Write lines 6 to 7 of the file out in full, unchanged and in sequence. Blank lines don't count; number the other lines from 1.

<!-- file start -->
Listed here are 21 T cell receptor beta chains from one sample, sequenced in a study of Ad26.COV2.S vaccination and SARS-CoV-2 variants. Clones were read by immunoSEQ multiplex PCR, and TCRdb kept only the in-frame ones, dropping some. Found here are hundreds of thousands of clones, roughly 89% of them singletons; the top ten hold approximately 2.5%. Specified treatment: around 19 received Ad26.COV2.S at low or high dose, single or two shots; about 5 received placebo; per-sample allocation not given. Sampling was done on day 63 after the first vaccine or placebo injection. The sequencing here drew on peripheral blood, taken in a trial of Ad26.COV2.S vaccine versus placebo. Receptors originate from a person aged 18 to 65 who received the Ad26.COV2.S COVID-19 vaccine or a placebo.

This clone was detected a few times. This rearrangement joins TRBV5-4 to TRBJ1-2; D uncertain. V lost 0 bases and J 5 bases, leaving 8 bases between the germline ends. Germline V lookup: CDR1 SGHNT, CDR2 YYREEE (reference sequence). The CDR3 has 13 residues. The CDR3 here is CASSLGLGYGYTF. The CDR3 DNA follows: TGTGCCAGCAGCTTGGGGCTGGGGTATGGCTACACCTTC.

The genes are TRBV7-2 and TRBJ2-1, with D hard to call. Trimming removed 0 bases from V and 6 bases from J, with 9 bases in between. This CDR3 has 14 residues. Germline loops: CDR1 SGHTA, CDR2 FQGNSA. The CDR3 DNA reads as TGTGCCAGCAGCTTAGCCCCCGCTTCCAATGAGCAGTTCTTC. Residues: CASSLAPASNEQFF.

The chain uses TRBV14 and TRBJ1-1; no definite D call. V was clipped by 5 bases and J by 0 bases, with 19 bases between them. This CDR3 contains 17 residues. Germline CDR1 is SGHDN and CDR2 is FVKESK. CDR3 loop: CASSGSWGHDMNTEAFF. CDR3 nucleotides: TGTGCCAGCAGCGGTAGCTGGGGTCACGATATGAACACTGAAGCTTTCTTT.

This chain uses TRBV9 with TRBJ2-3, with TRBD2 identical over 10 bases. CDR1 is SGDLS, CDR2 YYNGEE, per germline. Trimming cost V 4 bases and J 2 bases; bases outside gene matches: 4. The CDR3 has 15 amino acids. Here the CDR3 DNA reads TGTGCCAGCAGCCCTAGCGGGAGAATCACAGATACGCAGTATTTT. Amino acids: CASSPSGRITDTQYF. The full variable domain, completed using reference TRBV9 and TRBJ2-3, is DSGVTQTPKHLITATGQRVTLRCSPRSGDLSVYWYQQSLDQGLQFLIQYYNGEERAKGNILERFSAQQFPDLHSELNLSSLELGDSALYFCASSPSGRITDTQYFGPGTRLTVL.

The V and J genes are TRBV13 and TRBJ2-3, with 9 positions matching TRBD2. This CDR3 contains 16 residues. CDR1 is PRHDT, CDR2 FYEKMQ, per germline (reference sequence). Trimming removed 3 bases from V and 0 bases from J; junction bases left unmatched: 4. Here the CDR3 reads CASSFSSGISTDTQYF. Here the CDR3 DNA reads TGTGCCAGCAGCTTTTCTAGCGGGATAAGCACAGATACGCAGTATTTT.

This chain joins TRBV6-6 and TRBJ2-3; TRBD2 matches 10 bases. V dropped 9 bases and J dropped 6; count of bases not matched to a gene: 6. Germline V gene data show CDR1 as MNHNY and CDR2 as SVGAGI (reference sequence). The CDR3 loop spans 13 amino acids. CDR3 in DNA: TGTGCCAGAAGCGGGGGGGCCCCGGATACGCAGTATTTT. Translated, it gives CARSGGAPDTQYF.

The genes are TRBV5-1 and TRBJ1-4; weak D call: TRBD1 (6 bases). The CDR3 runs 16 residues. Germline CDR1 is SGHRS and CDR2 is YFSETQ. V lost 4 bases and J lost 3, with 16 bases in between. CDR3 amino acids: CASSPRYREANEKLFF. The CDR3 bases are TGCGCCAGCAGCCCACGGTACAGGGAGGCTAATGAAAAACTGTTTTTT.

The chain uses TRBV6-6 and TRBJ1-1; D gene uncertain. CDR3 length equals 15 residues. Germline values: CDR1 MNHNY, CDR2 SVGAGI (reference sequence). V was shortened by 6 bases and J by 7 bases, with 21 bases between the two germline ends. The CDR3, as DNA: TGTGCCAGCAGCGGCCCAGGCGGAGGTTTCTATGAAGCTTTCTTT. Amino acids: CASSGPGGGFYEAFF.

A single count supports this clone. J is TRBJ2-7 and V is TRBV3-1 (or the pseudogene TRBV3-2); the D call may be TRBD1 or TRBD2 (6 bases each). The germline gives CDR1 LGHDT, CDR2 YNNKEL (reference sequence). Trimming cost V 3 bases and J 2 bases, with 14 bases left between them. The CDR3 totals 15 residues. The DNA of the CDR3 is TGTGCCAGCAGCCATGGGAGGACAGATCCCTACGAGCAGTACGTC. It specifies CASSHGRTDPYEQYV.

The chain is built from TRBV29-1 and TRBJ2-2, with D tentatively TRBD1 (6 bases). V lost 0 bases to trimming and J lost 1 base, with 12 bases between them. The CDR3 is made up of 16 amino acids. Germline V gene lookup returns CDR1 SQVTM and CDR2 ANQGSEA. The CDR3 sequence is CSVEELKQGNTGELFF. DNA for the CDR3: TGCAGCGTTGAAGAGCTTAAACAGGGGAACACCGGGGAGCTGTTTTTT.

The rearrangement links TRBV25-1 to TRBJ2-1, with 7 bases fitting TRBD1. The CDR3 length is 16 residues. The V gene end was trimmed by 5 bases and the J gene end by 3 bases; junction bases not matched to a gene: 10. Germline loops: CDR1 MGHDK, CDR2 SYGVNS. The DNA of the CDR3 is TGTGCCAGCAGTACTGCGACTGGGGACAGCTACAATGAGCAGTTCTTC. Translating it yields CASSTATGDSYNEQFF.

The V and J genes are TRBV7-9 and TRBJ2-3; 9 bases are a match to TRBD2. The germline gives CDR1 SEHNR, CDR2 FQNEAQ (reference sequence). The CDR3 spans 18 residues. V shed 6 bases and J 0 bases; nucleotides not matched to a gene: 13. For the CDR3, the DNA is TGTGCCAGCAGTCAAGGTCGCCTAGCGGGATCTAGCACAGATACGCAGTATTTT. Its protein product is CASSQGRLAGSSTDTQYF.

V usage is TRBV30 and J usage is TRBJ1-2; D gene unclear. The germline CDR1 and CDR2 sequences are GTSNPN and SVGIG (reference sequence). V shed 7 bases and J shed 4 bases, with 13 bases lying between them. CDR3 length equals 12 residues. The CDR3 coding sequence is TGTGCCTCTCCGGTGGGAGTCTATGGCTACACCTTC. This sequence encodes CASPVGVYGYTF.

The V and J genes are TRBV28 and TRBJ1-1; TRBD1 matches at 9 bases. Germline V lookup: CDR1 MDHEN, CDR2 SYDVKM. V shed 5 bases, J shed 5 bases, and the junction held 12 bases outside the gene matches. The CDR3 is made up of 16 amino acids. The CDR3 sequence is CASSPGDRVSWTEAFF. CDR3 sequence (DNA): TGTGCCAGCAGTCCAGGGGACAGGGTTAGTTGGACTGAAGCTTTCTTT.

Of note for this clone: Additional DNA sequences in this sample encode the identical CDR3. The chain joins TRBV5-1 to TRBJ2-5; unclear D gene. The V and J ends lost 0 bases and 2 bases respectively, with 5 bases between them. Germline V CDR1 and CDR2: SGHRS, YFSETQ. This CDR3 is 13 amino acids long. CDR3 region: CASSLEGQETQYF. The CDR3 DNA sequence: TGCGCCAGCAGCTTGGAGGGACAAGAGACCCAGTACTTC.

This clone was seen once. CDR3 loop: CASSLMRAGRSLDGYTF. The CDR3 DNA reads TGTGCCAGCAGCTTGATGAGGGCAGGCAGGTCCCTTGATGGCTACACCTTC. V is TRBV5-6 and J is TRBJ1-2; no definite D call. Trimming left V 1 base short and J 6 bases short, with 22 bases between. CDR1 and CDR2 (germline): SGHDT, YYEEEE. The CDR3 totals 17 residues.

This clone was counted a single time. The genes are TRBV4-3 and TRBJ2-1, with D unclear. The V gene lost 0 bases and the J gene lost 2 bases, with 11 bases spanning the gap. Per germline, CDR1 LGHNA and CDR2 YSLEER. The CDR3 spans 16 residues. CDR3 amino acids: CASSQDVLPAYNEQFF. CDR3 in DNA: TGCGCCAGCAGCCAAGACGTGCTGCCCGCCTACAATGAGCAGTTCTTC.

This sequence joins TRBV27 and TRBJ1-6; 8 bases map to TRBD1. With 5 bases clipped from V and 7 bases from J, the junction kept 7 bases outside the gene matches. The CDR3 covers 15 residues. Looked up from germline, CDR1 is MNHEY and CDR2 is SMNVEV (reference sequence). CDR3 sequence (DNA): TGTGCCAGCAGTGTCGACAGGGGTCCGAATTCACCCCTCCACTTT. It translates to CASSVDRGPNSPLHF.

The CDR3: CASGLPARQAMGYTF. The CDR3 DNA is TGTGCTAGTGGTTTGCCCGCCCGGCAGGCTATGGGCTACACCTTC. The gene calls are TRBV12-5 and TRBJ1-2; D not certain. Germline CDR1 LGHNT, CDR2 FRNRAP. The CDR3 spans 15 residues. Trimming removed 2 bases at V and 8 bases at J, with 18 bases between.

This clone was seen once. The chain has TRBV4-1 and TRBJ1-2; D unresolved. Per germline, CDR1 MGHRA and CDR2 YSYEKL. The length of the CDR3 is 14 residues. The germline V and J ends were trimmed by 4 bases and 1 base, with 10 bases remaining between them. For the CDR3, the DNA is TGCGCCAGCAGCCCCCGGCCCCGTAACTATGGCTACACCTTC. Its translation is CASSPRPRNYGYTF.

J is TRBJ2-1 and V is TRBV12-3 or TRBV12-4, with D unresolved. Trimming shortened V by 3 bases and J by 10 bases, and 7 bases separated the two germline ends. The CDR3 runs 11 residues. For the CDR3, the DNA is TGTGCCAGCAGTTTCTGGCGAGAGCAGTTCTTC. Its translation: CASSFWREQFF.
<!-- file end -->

The V and J genes are TRBV13 and TRBJ2-3, with 9 positions matching TRBD2. This CDR3 contains 16 residues. CDR1 is PRHDT, CDR2 FYEKMQ, per germline (reference sequence). Trimming removed 3 bases from V and 0 bases from J; junction bases left unmatched: 4. Here the CDR3 reads CASSFSSGISTDTQYF. Here the CDR3 DNA reads TGTGCCAGCAGCTTTTCTAGCGGGATAAGCACAGATACGCAGTATTTT.

This chain joins TRBV6-6 and TRBJ2-3; TRBD2 matches 10 bases. V dropped 9 bases and J dropped 6; count of bases not matched to a gene: 6. Germline V gene data show CDR1 as MNHNY and CDR2 as SVGAGI (reference sequence). The CDR3 loop spans 13 amino acids. CDR3 in DNA: TGTGCCAGAAGCGGGGGGGCCCCGGATACGCAGTATTTT. Translated, it gives CARSGGAPDTQYF.